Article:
9:59 pm


I went to the movies tonight. The film “Heaven is for Real” was playing in the Wajang Theater at 7:00 pm. Marty and Neil were going to BINGO at 8:00, so this gave me something to do.


I have less than 48 hours to read the book 1912 that I borrowed from the library. With my green tea – prepared by Paula – I am ready to go. We move our clocks back to Eastern Time later this evening.



Thursday, August 21, 2014

At sea



9:50 am Eastern Daylight Time


It is not yet 10:00 am and I have already done so much.


I awoke at 5:15 am, well before the ship came to life. Even the buffet was not yet open. The gym, my original destination, was not open, either. So – noting an empty (or sleeping) ship, I used the opportunity to take brochure-quality photos of the ship’s public areas. OK – maybe not brochure-quality, but I was the only one around. This took about an hour, after which I returned to the cabin, where the guys were getting ready for breakfast. We went to the Lido – more muesli for me – and I then hit the gym.


The gym is small, but adequate. (I still don’t understand the popularity of treadmills at sea when one can be outside in the fresh air.) I went to the free weight area – weights went up to 50 pounds, so today’s deadlifts were only 100 pounds. I also did some cleans, weighted squats, kettle bell, and bike.


I’m now in the Explorer’s Lounge, once my favorite place on this class of ships. Our past few cruises, it’s used mainly as a waiting area for the future cruise consultant. Afternoon teas, once held here, are now in the main dining room. Totally different ambiance. Adagio, now a violin/piano duo than a string quartet, plays here for four hours every evening. Pre-dinner appetizers are served here at 5:00.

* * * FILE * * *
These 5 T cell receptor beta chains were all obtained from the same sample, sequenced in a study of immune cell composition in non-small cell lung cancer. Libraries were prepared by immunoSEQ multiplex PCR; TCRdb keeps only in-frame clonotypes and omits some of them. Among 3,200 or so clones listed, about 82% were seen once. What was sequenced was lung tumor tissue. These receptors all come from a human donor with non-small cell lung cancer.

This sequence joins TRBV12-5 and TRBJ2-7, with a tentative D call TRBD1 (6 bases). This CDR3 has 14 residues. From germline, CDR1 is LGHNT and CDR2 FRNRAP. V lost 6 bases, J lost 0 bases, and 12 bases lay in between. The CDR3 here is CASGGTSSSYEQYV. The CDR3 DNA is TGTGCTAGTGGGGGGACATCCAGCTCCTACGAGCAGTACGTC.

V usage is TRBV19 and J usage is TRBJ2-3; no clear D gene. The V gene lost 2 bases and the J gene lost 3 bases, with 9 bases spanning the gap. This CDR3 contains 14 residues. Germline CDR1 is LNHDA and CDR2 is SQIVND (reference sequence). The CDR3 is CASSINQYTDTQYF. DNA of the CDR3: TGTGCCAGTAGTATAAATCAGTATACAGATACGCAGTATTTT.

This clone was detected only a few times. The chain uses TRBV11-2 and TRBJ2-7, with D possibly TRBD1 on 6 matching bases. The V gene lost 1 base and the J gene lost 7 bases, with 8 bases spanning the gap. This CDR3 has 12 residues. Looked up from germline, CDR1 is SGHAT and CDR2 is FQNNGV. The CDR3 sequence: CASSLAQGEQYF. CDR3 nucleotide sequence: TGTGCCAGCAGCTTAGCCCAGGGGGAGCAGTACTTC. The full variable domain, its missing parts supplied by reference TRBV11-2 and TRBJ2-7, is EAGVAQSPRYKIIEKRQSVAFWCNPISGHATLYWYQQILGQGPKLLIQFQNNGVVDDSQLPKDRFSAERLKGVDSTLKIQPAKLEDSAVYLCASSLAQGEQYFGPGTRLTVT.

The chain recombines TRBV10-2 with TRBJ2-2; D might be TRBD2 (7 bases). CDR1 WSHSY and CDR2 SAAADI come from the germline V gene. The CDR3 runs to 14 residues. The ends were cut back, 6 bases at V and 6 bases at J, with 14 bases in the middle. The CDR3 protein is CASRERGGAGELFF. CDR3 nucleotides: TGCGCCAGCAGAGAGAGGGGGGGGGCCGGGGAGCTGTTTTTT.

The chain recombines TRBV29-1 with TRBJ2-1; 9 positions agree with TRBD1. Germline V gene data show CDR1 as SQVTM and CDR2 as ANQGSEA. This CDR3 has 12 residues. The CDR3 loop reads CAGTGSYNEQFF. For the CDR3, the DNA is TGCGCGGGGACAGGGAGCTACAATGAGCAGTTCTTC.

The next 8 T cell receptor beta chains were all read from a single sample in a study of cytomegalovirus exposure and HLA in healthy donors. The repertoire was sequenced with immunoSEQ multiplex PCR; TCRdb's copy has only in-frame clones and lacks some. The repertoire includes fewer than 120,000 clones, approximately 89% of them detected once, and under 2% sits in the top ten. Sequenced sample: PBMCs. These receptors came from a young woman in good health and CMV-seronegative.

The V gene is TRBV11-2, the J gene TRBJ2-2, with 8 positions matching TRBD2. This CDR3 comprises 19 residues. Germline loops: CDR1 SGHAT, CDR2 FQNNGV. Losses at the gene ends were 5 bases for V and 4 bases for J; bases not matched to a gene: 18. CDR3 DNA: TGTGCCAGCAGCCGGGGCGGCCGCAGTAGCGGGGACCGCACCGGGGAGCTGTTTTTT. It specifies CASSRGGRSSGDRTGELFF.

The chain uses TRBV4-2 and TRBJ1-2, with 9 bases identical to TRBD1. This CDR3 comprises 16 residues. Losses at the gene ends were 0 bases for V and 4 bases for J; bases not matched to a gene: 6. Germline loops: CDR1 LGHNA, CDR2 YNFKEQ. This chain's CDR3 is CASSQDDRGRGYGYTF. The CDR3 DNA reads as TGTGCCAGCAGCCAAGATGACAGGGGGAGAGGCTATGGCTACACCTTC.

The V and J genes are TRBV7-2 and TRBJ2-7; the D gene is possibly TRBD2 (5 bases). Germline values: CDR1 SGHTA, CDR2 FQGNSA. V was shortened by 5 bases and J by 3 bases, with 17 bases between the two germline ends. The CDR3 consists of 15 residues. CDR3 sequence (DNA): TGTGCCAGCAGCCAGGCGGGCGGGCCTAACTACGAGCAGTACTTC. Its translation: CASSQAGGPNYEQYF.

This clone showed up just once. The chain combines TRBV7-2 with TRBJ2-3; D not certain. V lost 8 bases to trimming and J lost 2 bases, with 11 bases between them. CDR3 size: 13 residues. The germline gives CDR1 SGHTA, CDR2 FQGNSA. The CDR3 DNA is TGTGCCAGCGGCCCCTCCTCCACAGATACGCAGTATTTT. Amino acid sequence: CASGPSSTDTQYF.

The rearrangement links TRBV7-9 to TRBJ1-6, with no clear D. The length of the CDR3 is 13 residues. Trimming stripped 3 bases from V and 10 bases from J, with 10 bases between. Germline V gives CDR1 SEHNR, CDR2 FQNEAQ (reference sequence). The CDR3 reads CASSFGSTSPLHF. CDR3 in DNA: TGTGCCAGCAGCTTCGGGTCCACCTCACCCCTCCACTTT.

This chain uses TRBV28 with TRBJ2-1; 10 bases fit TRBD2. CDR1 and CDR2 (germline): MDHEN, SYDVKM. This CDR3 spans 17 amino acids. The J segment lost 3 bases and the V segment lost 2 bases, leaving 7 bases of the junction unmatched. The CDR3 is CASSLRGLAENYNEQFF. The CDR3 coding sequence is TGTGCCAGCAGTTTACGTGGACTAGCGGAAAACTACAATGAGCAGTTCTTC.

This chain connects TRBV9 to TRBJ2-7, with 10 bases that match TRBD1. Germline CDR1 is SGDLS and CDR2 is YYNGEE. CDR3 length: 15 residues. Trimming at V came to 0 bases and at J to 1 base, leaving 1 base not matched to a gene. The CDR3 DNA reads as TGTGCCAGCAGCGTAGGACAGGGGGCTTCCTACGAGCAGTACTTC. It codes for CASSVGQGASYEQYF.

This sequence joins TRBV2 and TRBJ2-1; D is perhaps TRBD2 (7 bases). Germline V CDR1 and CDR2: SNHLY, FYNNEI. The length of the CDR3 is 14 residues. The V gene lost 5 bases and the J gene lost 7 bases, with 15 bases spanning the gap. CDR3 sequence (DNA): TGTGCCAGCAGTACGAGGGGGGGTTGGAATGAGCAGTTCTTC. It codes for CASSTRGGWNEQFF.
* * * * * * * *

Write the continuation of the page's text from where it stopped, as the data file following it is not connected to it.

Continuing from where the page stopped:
Anyway, enough of the negative. I am sitting with my chai latte, my journal, and a book, facing a beautiful cabinet filled with gorgeous Delft pieces.


I am at a table by the window. Usually, I sit so that my gaze is in the direction we are going. This morning, I am riding backward, looking back, with fond memories, on where we’ve been.


4:42 pm


It’s a new setup for me in the casino. We started with cash (you could start with your room key, alternatively), and were required to use our room key to cash out. Enter the card in the slot, input your date of birth and a personal identification number, and add the total to your bank. At the next machine, input your card, choose to charge to your bank or to your cabin, and select your limit and PIN. A bit of a pain, but helps to ensure against someone else using your card. Now, I just have to remember to transfer the money from the bank!


Seas are very smooth. It looks as if we are on a lake. We are to the south and west of Nova Scotia at 43°13.79N, 65°51.48W.


It is the second (and last) formal night and we are getting ready for dinner. Tonight will also be our last in the dining room as we have reservations for tomorrow night at the Italian restaurant, Canaletto.


There goes the word “last” again.


10:40 pm


I bought some jewelry today. All of it is costume. I even purchased the inch of gold – one bracelet and one necklace; the necklace purchase included a matching bracelet for free. And, I bought a Bella Perlina charm bracelet, so that is a total of four new accessories. Make that five, as I also bought a carved necklace in St. Martins.